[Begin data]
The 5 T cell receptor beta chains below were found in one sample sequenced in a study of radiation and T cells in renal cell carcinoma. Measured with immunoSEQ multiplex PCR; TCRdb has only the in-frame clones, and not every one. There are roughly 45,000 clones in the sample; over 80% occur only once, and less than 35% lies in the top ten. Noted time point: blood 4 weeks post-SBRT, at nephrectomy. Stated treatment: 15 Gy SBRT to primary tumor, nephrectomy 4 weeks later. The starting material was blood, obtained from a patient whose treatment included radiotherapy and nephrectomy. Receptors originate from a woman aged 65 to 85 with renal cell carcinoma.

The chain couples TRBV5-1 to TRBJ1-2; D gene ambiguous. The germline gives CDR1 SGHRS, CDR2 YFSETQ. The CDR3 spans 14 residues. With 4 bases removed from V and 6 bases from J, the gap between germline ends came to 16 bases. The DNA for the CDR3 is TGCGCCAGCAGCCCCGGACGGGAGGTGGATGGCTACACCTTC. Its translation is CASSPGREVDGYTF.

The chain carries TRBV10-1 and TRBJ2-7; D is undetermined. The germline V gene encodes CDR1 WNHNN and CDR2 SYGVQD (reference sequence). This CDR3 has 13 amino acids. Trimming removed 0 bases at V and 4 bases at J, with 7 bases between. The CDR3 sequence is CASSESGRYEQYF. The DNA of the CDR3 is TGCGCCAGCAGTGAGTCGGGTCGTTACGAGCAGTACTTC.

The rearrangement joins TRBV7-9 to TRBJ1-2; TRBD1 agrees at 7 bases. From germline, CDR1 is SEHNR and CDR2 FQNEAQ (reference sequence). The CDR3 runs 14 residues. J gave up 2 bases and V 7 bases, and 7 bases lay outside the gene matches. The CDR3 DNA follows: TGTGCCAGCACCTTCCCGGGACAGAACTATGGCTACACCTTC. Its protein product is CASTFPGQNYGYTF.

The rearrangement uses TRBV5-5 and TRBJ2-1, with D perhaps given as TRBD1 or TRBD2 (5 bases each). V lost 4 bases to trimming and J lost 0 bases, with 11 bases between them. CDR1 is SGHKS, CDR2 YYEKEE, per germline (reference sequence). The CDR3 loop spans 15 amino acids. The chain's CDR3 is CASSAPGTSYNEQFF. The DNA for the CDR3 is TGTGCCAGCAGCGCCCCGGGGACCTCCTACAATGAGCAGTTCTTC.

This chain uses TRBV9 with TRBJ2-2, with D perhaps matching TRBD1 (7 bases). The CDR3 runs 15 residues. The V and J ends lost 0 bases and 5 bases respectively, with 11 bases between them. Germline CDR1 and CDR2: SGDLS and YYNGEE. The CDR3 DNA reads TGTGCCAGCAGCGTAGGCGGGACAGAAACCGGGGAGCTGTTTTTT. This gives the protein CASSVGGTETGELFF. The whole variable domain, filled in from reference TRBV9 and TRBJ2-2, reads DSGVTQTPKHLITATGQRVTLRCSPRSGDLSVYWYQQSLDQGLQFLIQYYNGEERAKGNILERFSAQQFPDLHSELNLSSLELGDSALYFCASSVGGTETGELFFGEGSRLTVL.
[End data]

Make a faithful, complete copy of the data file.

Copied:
The 5 T cell receptor beta chains below were found in one sample sequenced in a study of radiation and T cells in renal cell carcinoma. Measured with immunoSEQ multiplex PCR; TCRdb has only the in-frame clones, and not every one. There are roughly 45,000 clones in the sample; over 80% occur only once, and less than 35% lies in the top ten. Noted time point: blood 4 weeks post-SBRT, at nephrectomy. Stated treatment: 15 Gy SBRT to primary tumor, nephrectomy 4 weeks later. The starting material was blood, obtained from a patient whose treatment included radiotherapy and nephrectomy. Receptors originate from a woman aged 65 to 85 with renal cell carcinoma.

The chain couples TRBV5-1 to TRBJ1-2; D gene ambiguous. The germline gives CDR1 SGHRS, CDR2 YFSETQ. The CDR3 spans 14 residues. With 4 bases removed from V and 6 bases from J, the gap between germline ends came to 16 bases. The DNA for the CDR3 is TGCGCCAGCAGCCCCGGACGGGAGGTGGATGGCTACACCTTC. Its translation is CASSPGREVDGYTF.

The chain carries TRBV10-1 and TRBJ2-7; D is undetermined. The germline V gene encodes CDR1 WNHNN and CDR2 SYGVQD (reference sequence). This CDR3 has 13 amino acids. Trimming removed 0 bases at V and 4 bases at J, with 7 bases between. The CDR3 sequence is CASSESGRYEQYF. The DNA of the CDR3 is TGCGCCAGCAGTGAGTCGGGTCGTTACGAGCAGTACTTC.

The rearrangement joins TRBV7-9 to TRBJ1-2; TRBD1 agrees at 7 bases. From germline, CDR1 is SEHNR and CDR2 FQNEAQ (reference sequence). The CDR3 runs 14 residues. J gave up 2 bases and V 7 bases, and 7 bases lay outside the gene matches. The CDR3 DNA follows: TGTGCCAGCACCTTCCCGGGACAGAACTATGGCTACACCTTC. Its protein product is CASTFPGQNYGYTF.

The rearrangement uses TRBV5-5 and TRBJ2-1, with D perhaps given as TRBD1 or TRBD2 (5 bases each). V lost 4 bases to trimming and J lost 0 bases, with 11 bases between them. CDR1 is SGHKS, CDR2 YYEKEE, per germline (reference sequence). The CDR3 loop spans 15 amino acids. The chain's CDR3 is CASSAPGTSYNEQFF. The DNA for the CDR3 is TGTGCCAGCAGCGCCCCGGGGACCTCCTACAATGAGCAGTTCTTC.

This chain uses TRBV9 with TRBJ2-2, with D perhaps matching TRBD1 (7 bases). The CDR3 runs 15 residues. The V and J ends lost 0 bases and 5 bases respectively, with 11 bases between them. Germline CDR1 and CDR2: SGDLS and YYNGEE. The CDR3 DNA reads TGTGCCAGCAGCGTAGGCGGGACAGAAACCGGGGAGCTGTTTTTT. This gives the protein CASSVGGTETGELFF. The whole variable domain, filled in from reference TRBV9 and TRBJ2-2, reads DSGVTQTPKHLITATGQRVTLRCSPRSGDLSVYWYQQSLDQGLQFLIQYYNGEERAKGNILERFSAQQFPDLHSELNLSSLELGDSALYFCASSVGGTETGELFFGEGSRLTVL.